Through the eyes of Rohingya

The recent Rohingya crisis have deeply moved me and I’m upset by the way entire thing is happening. This complete Rohingya topic is an age-old crisis. For years, we are seeing the news of persecution and have seen pictures and videos of the victimized all over the social media. But everything changed this year in August.

We cannot deny the atrocities, we cannot reject the claim of ethnic cleansing that took place on the Rohingya communities throughout the month. Small children were killed and thrown to fire, women and girls were raped as well as murdered and last but not the least, most of the young males of the community were slaughtered and then killed in front the entire family.

The international media and INGOs took a strong stand for the first time on this issue. We saw reports on channels like BBC, Reuters, CNN and news pieces on New York Times, Guardian and so on. The issue went to the security council meeting of the United Nation too. Our prime minister took a solid outlook on this issue and invited the international community to come forward and extend their helping hand for the Rohingya Refugees who took shelter at Bangladesh.

Being a small part and citizen of our country Bangladesh, I am very proud of the way people turned towards them — with whatever they could. A big applause also goes for the continuous support and help from both the government and the law enforcing agencies.

I spent days on thinking about ways I can help the community. I have communicated with my family members, teachers and friends and finally decided that if I want to do something for the refugees — first I need to visit the camps myself.

Most of the camps that we have in Bangladesh are situated at Tekhnaf Ukhiya, which is the South-Western part of Bangladesh, situated inside Cox’s Bazar. Most of the people, first they cross the Naaf River of Myanmar through small boats and come to Tekhnaf-Bangladesh border.

In order to get into a boat, the Rohingya people had to sell their everything, they even exchanged their last livestock. You cannot truly understand how horrifying the situation is until or unless you see the entire scenario with your own eyes.

Imagine a family of a single mother with five little children in between the age of six months to eight years — how troublesome it was for her to complete the entire journey.

They had to walk for days through thick mud and water clogged swamps with these children. Neither they could eat for days nor drink water. Still around 700,000 refugees made it to Bangladesh in a short span of 20 days.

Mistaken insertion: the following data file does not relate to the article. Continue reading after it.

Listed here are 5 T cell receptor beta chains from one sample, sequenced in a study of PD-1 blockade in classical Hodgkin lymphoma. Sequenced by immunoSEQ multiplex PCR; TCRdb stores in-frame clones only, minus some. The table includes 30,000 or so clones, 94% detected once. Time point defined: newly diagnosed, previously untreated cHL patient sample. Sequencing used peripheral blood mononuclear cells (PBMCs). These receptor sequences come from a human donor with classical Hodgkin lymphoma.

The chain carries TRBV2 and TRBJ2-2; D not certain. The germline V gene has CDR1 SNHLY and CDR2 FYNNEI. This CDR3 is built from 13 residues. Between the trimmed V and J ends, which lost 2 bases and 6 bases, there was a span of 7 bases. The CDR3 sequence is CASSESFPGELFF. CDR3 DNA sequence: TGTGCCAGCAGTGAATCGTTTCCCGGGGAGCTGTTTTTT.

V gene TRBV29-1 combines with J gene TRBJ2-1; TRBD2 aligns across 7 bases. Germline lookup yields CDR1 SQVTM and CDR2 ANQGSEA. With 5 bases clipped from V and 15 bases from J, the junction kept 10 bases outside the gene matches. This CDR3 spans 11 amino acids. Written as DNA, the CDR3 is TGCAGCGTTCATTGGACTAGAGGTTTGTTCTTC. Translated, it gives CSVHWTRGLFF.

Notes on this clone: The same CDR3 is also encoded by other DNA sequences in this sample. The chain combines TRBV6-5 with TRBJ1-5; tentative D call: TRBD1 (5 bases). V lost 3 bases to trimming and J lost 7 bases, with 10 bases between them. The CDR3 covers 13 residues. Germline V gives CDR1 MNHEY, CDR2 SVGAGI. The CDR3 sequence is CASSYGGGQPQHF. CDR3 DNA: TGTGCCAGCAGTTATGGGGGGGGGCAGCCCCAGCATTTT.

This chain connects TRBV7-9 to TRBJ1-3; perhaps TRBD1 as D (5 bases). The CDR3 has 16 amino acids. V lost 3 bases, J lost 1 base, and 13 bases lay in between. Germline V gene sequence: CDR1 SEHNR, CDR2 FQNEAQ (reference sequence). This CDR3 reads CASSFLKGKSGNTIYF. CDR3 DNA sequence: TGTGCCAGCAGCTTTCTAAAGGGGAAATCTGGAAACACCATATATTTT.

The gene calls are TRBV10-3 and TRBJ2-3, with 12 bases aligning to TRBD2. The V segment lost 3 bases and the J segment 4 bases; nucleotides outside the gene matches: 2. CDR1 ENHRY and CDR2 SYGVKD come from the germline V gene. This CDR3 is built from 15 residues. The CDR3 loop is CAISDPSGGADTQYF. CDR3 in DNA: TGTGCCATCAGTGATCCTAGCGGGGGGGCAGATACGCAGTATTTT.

As human being I found them to be very humble and polite in nature. The children are very playful and well mannered. I was expecting that they would run and circle around people for donations, but I was surprised by their calm nature among the majority of them.

Some of us tried to interview them and take their testimony about what happened with them at the Rakhaine State. I was astounded the way they were describing the stories. I was supposing they would be crying or become too emotional while telling their stories, but the reality was quite different.

They have seen so much of killing and burning with their own eyes that it was very ordinary for them to describe the story of how they saw the army killing their father, or burning their houses. It was very customary for them.

When we asked them if they are getting enough food from the aid agencies or not. Most of them said, they were having trouble in managing food even twice a day. Still they are always smiling and talking to everyone, it seems like they are alive and that is the biggest gift they got in their entire lifetime.

Among the problems they are facing, properly arranging adequate food supply is the most difficult part. They are now fully relying on the relief that individual people and national as well as international agencies are providing to the refugees.

They don’t have any cash with them with which they can buy foods, neither they can work. So, most of the day they roam around street to street in the search of relief trucks and lines in the hope of getting one bag of food for their family.

Then they are having problems in collecting water from a good source. Most of the camps are now built over a hill or in an area which is very densely populated. Installing a water pump or a tube well takes times and needs to be done in a very strategic place.

Since these makeshift camps are temporary facilities for the refugees, so establishing something sustainable and long lasting won’t be feasible.

Similarly, they need medicine, doctors, clothes and nutritional supplements in order to survive in the coming days.

Dear well-wishers,

I hope you are also thinking of ways you can help these Rohingya refugees with whatever support you can manage for them.

I’m planning to collect cash money and provide water tube wells, dry foods, milk for the children, necessary medicines for around 10,000 families.

Please join and help me to coordinate this noble initiative successfully. If you and your firm agrees to extend your hand, then I’m very hopeful that we can touch the live of thousands of people with good quality foods, water and other necessities — even for a month.